While not all parents agree on which type of college their kids should attend, how much of the cost they should front, or whether a college degree is even worth the immense upfront expenditure at all, what is virtually unanimous is that given recent trends in tuition it’s a terribly expensive undertaking that will likely worsen over time given other developments in the economy, endowment investment losses and other economic factors.
According to the inflation trends at the College Board, the average annual increase over 10 years was 6.5% for a 4 year public college while increasing 5.2% at private colleges. Meanwhile, core inflation, wages, or whatever other measure of purchasing power you consider to be relevant was much lower – in the 1.5-3% range. Therefore, the cost of college in real dollars has been increasing substantially each year at virtually double that rate, and if you have a child born this year, it’s entirely plausible this painful trend will continue unabated for the next 18 years. Over time, the power of compounding is sure to make the college experience daunting to those who didn’t adequately prepare in advance.
There are myriad assumptions and calculations out there for how much you’ll need to save for college, but given the wild swings in outcomes of various investment classes, assumptions surrounding which college costs to assume and hundreds of other variables, what I’d offer is a very basic high level set of assumptions that will allow you to immediately get an idea of how much money you need either for a new child or how much you should have saved (and will need to make up) for a child approaching college age:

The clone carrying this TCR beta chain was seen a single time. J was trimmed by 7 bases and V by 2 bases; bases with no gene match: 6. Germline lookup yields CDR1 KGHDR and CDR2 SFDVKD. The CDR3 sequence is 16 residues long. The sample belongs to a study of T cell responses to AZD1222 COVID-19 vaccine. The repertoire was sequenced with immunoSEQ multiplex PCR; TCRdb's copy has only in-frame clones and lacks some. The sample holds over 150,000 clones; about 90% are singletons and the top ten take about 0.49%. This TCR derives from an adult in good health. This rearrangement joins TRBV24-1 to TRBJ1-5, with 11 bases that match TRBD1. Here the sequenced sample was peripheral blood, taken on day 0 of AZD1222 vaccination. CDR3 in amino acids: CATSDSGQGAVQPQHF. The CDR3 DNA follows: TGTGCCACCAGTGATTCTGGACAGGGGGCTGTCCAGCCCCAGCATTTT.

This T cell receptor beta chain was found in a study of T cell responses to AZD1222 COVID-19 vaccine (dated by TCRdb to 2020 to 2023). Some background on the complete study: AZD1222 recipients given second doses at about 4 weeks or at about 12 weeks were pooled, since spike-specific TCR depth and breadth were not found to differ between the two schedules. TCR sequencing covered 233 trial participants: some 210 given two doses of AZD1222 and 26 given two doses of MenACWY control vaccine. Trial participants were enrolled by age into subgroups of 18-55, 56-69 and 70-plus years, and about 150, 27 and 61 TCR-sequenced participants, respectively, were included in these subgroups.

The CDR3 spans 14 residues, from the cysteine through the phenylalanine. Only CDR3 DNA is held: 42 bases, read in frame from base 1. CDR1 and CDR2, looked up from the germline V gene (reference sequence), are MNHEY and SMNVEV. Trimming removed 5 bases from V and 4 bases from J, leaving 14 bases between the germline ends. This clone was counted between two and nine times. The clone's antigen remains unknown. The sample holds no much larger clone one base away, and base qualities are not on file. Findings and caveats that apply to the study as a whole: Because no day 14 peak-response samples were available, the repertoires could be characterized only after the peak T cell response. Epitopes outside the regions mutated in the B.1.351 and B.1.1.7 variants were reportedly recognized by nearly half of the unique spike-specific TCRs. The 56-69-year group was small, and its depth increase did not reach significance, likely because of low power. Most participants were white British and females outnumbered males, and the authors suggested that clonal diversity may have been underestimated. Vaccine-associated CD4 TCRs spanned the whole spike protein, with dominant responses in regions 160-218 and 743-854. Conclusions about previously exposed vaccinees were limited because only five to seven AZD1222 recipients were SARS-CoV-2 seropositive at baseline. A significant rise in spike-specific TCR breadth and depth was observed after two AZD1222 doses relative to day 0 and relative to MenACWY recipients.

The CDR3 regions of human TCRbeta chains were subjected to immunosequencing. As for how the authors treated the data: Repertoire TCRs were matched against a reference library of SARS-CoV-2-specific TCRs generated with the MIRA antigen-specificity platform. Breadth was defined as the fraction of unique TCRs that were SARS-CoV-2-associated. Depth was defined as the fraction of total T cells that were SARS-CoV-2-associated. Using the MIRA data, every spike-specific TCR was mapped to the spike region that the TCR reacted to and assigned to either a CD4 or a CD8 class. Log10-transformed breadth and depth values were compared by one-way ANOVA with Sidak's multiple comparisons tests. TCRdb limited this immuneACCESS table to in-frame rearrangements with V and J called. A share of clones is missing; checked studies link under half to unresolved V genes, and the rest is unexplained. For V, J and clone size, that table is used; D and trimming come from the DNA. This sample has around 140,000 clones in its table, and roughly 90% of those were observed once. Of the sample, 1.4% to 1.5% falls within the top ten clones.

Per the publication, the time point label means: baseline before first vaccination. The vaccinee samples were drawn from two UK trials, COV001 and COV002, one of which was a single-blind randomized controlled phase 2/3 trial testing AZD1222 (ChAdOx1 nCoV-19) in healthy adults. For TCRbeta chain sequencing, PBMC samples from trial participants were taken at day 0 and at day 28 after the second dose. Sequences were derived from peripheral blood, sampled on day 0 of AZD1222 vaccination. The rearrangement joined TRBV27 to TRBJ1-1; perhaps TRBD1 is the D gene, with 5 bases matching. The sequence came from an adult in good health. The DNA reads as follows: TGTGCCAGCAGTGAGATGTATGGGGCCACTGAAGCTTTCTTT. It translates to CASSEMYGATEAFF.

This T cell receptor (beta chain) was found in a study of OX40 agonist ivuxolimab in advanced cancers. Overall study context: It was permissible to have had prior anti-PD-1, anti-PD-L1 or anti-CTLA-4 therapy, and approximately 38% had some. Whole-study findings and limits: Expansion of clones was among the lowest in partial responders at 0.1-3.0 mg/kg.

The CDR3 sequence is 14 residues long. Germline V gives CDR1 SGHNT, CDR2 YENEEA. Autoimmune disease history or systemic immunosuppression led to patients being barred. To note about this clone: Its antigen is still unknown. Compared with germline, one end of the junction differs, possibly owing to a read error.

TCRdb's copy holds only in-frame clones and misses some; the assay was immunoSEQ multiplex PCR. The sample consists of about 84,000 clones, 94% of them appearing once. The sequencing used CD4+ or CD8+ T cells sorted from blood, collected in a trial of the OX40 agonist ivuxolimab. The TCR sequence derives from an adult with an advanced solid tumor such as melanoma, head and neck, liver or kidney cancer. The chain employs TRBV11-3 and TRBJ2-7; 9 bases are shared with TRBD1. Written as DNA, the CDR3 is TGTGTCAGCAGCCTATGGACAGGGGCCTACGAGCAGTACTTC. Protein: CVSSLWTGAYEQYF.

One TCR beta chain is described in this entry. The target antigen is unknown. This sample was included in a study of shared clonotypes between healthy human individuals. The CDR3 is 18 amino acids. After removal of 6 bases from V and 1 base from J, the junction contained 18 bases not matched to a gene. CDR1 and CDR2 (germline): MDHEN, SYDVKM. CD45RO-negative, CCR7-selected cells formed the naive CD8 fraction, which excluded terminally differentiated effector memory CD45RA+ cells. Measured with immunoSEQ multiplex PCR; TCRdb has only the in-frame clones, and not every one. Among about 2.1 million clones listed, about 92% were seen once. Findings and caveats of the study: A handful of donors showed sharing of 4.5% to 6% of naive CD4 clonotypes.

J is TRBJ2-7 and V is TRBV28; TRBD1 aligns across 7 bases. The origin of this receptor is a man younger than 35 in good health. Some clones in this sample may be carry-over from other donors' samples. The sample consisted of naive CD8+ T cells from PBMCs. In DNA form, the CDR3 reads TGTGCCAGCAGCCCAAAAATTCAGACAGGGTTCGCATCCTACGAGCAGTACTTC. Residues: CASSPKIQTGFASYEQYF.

- Child attends college at 18
- Child attends 4 year public or private school – for estimate use 2010 average of $15,213 for public and $35,636 for private
- Money is invested in a typical tax-advantaged college plan like a 529 or ESA
- Returns on investments are roughly equivalent to college cost inflation – This is a key assumption and I’ll explain below why I used it
Now, there are a few assumptions that you are your children need to discuss during the college selection process, and these may change along the way as well. First off, is college even appropriate for your child? For many, the answer is yes. However, let’s say your child just didn’t excel in school, didn’t enjoy it and barely got by…but perhaps they love a particular trade that may provide a decent income in adult life? College isn’t for everyone and there are perfectly successful and content workers and entrepreneurs that don’t have college degrees. Once that question is answered in the affirmative though, the next consideration is what burden of the total costs are to be borne by the child versus the parent. If you tell your kid, “You can go to whichever college you like, but we’re only able to provide for $15,000 per year (in 2010 dollars) and you’re on the hook for the rest”, chances are they’ll opt for a state school. If you want your child to be able to attend any school they want and you’re doubtful they’ll be the recipient of a scholarship or any sort of aid given your income (this is the most conservative assumption), then you’d better plan for the bull $36K/year in today’s dollars.